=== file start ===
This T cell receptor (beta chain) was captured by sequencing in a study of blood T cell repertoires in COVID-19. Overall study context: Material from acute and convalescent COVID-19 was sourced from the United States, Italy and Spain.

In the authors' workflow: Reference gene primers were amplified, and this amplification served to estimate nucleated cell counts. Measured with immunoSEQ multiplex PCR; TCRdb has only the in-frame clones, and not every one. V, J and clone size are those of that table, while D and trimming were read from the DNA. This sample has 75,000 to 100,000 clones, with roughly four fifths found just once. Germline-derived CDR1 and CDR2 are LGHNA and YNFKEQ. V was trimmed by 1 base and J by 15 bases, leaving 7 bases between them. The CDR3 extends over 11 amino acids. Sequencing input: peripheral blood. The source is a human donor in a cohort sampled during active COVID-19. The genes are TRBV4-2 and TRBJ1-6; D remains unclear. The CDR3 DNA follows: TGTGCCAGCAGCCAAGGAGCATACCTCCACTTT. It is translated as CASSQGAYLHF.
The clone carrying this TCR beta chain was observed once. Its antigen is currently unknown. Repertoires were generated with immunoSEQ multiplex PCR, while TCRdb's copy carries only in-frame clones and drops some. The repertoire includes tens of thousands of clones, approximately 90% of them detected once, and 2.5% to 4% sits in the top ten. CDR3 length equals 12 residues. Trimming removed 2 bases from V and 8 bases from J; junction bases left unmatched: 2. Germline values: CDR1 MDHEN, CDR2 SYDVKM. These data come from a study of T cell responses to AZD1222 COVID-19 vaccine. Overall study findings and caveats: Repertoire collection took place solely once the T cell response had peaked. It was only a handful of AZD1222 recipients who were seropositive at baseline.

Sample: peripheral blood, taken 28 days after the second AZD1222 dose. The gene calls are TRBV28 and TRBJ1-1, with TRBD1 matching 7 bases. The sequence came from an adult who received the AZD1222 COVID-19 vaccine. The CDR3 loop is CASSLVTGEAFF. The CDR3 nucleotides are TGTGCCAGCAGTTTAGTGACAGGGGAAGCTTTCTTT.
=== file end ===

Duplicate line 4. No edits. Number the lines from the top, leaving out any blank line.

Sample: peripheral blood, taken 28 days after the second AZD1222 dose. The gene calls are TRBV28 and TRBJ1-1, with TRBD1 matching 7 bases. The sequence came from an adult who received the AZD1222 COVID-19 vaccine. The CDR3 loop is CASSLVTGEAFF. The CDR3 nucleotides are TGTGCCAGCAGTTTAGTGACAGGGGAAGCTTTCTTT.